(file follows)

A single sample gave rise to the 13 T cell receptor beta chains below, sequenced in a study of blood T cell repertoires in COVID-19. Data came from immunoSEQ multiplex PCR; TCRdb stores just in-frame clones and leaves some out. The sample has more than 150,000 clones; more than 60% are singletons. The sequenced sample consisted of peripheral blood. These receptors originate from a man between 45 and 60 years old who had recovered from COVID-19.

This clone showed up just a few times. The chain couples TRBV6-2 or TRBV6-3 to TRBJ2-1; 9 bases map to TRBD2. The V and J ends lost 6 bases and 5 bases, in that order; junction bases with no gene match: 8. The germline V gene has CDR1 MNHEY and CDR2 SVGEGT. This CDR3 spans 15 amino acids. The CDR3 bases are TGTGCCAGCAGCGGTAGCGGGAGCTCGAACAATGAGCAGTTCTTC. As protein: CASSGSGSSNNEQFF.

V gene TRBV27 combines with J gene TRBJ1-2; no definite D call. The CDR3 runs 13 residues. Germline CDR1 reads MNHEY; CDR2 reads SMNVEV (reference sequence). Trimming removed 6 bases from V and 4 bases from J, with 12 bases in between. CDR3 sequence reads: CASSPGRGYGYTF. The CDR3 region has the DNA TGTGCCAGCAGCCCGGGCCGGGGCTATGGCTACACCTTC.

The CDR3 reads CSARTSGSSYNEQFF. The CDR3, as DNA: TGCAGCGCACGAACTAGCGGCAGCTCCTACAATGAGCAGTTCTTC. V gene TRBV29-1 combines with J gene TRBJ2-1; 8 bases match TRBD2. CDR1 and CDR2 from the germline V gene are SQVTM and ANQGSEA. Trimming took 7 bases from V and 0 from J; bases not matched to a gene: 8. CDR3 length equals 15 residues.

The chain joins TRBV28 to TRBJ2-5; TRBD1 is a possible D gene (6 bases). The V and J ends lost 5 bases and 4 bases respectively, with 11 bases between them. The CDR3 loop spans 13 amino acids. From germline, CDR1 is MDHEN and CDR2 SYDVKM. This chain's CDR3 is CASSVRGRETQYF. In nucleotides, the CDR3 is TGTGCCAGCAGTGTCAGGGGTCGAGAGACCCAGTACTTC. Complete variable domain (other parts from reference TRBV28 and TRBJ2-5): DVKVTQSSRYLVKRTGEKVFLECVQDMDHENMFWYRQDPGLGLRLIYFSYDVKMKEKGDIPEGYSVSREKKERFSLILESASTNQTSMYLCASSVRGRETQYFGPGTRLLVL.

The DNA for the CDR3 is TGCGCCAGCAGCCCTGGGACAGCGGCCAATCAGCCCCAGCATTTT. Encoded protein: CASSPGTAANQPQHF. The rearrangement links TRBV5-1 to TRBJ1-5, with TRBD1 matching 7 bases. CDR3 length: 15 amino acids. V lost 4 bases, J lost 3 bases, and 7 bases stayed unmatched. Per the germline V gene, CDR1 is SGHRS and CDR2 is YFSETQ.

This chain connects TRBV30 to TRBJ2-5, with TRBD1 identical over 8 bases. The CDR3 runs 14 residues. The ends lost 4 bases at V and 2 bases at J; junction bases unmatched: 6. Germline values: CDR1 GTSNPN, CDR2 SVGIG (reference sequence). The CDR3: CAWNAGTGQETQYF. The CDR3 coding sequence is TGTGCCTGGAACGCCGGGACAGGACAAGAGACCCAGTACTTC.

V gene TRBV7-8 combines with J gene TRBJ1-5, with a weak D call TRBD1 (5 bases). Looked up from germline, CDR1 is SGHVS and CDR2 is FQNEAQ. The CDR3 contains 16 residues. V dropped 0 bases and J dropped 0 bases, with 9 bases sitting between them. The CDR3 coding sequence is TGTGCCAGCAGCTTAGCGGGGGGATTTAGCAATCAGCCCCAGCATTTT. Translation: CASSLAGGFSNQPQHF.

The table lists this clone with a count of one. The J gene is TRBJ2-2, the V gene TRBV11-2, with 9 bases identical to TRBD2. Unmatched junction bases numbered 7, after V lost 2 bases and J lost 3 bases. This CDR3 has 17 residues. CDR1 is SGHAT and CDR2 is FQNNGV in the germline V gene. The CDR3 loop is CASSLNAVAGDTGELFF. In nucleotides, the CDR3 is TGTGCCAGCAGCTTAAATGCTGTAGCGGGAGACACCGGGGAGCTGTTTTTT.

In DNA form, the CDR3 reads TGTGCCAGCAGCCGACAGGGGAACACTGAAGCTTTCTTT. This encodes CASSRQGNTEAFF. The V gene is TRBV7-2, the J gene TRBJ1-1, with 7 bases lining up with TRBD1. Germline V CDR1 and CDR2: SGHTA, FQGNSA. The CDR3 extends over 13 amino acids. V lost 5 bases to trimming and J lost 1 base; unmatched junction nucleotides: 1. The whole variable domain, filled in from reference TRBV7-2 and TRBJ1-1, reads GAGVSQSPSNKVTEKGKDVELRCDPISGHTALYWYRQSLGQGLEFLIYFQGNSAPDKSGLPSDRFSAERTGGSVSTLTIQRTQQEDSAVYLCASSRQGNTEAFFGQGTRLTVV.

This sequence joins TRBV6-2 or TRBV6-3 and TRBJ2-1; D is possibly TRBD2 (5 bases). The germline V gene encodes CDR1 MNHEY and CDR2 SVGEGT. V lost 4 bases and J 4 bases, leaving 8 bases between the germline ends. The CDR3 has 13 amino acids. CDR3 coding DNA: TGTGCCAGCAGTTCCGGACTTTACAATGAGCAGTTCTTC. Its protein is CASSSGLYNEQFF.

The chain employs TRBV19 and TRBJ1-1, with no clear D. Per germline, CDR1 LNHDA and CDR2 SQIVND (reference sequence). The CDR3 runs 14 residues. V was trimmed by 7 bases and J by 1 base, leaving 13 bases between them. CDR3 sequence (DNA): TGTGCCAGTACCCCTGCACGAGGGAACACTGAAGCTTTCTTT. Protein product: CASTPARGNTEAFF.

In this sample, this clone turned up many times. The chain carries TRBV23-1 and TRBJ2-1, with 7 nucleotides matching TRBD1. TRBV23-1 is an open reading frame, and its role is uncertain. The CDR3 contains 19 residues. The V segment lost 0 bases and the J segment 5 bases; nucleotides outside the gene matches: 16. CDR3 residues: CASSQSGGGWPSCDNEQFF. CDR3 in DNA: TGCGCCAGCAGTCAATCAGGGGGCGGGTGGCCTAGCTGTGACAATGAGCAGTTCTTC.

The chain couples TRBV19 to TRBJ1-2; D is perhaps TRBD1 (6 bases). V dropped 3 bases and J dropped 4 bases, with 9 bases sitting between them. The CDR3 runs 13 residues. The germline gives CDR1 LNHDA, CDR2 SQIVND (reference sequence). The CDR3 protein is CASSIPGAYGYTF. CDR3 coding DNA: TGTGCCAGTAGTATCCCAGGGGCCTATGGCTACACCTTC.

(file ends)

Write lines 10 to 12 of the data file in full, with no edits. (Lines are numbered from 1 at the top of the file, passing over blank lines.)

In DNA form, the CDR3 reads TGTGCCAGCAGCCGACAGGGGAACACTGAAGCTTTCTTT. This encodes CASSRQGNTEAFF. The V gene is TRBV7-2, the J gene TRBJ1-1, with 7 bases lining up with TRBD1. Germline V CDR1 and CDR2: SGHTA, FQGNSA. The CDR3 extends over 13 amino acids. V lost 5 bases to trimming and J lost 1 base; unmatched junction nucleotides: 1. The whole variable domain, filled in from reference TRBV7-2 and TRBJ1-1, reads GAGVSQSPSNKVTEKGKDVELRCDPISGHTALYWYRQSLGQGLEFLIYFQGNSAPDKSGLPSDRFSAERTGGSVSTLTIQRTQQEDSAVYLCASSRQGNTEAFFGQGTRLTVV.

This sequence joins TRBV6-2 or TRBV6-3 and TRBJ2-1; D is possibly TRBD2 (5 bases). The germline V gene encodes CDR1 MNHEY and CDR2 SVGEGT. V lost 4 bases and J 4 bases, leaving 8 bases between the germline ends. The CDR3 has 13 amino acids. CDR3 coding DNA: TGTGCCAGCAGTTCCGGACTTTACAATGAGCAGTTCTTC. Its protein is CASSSGLYNEQFF.

The chain employs TRBV19 and TRBJ1-1, with no clear D. Per germline, CDR1 LNHDA and CDR2 SQIVND (reference sequence). The CDR3 runs 14 residues. V was trimmed by 7 bases and J by 1 base, leaving 13 bases between them. CDR3 sequence (DNA): TGTGCCAGTACCCCTGCACGAGGGAACACTGAAGCTTTCTTT. Protein product: CASTPARGNTEAFF.